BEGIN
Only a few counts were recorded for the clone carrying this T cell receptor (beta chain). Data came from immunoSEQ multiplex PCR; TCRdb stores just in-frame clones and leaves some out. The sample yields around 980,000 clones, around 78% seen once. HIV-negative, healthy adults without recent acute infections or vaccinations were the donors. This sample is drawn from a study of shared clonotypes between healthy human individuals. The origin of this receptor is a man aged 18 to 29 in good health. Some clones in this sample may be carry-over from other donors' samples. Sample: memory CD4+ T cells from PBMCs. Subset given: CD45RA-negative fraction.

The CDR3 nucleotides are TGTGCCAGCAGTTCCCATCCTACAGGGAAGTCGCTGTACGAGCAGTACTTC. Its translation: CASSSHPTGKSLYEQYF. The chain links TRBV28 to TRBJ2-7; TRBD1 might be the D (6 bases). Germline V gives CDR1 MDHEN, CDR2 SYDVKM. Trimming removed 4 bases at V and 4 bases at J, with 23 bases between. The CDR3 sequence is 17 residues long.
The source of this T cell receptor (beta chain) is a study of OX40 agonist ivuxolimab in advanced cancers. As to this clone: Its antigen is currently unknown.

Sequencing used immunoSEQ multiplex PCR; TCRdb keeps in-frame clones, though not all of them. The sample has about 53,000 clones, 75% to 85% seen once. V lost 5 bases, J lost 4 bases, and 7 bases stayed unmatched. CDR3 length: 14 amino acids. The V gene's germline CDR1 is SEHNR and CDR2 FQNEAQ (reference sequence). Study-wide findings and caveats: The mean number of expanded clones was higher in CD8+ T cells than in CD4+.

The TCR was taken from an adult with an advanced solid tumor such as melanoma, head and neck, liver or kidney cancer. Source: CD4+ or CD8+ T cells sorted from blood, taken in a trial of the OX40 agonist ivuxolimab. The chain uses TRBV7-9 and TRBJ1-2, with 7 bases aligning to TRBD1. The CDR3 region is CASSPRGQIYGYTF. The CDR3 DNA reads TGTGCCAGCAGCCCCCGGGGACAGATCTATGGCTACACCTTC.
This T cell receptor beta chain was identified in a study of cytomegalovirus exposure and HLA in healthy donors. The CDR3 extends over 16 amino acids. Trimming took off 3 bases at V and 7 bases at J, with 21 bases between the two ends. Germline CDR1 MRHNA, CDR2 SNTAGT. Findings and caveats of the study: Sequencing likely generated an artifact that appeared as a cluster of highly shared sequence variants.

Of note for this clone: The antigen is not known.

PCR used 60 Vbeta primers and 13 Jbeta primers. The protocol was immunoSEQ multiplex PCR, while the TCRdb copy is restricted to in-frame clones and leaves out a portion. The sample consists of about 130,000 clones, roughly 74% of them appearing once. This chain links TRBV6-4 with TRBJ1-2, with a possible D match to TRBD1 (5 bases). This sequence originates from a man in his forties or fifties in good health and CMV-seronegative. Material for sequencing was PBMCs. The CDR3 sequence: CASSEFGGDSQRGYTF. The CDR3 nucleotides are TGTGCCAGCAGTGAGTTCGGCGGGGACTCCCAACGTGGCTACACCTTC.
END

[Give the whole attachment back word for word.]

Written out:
Only a few counts were recorded for the clone carrying this T cell receptor (beta chain). Data came from immunoSEQ multiplex PCR; TCRdb stores just in-frame clones and leaves some out. The sample yields around 980,000 clones, around 78% seen once. HIV-negative, healthy adults without recent acute infections or vaccinations were the donors. This sample is drawn from a study of shared clonotypes between healthy human individuals. The origin of this receptor is a man aged 18 to 29 in good health. Some clones in this sample may be carry-over from other donors' samples. Sample: memory CD4+ T cells from PBMCs. Subset given: CD45RA-negative fraction.

The CDR3 nucleotides are TGTGCCAGCAGTTCCCATCCTACAGGGAAGTCGCTGTACGAGCAGTACTTC. Its translation: CASSSHPTGKSLYEQYF. The chain links TRBV28 to TRBJ2-7; TRBD1 might be the D (6 bases). Germline V gives CDR1 MDHEN, CDR2 SYDVKM. Trimming removed 4 bases at V and 4 bases at J, with 23 bases between. The CDR3 sequence is 17 residues long.
The source of this T cell receptor (beta chain) is a study of OX40 agonist ivuxolimab in advanced cancers. As to this clone: Its antigen is currently unknown.

Sequencing used immunoSEQ multiplex PCR; TCRdb keeps in-frame clones, though not all of them. The sample has about 53,000 clones, 75% to 85% seen once. V lost 5 bases, J lost 4 bases, and 7 bases stayed unmatched. CDR3 length: 14 amino acids. The V gene's germline CDR1 is SEHNR and CDR2 FQNEAQ (reference sequence). Study-wide findings and caveats: The mean number of expanded clones was higher in CD8+ T cells than in CD4+.

The TCR was taken from an adult with an advanced solid tumor such as melanoma, head and neck, liver or kidney cancer. Source: CD4+ or CD8+ T cells sorted from blood, taken in a trial of the OX40 agonist ivuxolimab. The chain uses TRBV7-9 and TRBJ1-2, with 7 bases aligning to TRBD1. The CDR3 region is CASSPRGQIYGYTF. The CDR3 DNA reads TGTGCCAGCAGCCCCCGGGGACAGATCTATGGCTACACCTTC.
This T cell receptor beta chain was identified in a study of cytomegalovirus exposure and HLA in healthy donors. The CDR3 extends over 16 amino acids. Trimming took off 3 bases at V and 7 bases at J, with 21 bases between the two ends. Germline CDR1 MRHNA, CDR2 SNTAGT. Findings and caveats of the study: Sequencing likely generated an artifact that appeared as a cluster of highly shared sequence variants.

Of note for this clone: The antigen is not known.

PCR used 60 Vbeta primers and 13 Jbeta primers. The protocol was immunoSEQ multiplex PCR, while the TCRdb copy is restricted to in-frame clones and leaves out a portion. The sample consists of about 130,000 clones, roughly 74% of them appearing once. This chain links TRBV6-4 with TRBJ1-2, with a possible D match to TRBD1 (5 bases). This sequence originates from a man in his forties or fifties in good health and CMV-seronegative. Material for sequencing was PBMCs. The CDR3 sequence: CASSEFGGDSQRGYTF. The CDR3 nucleotides are TGTGCCAGCAGTGAGTTCGGCGGGGACTCCCAACGTGGCTACACCTTC.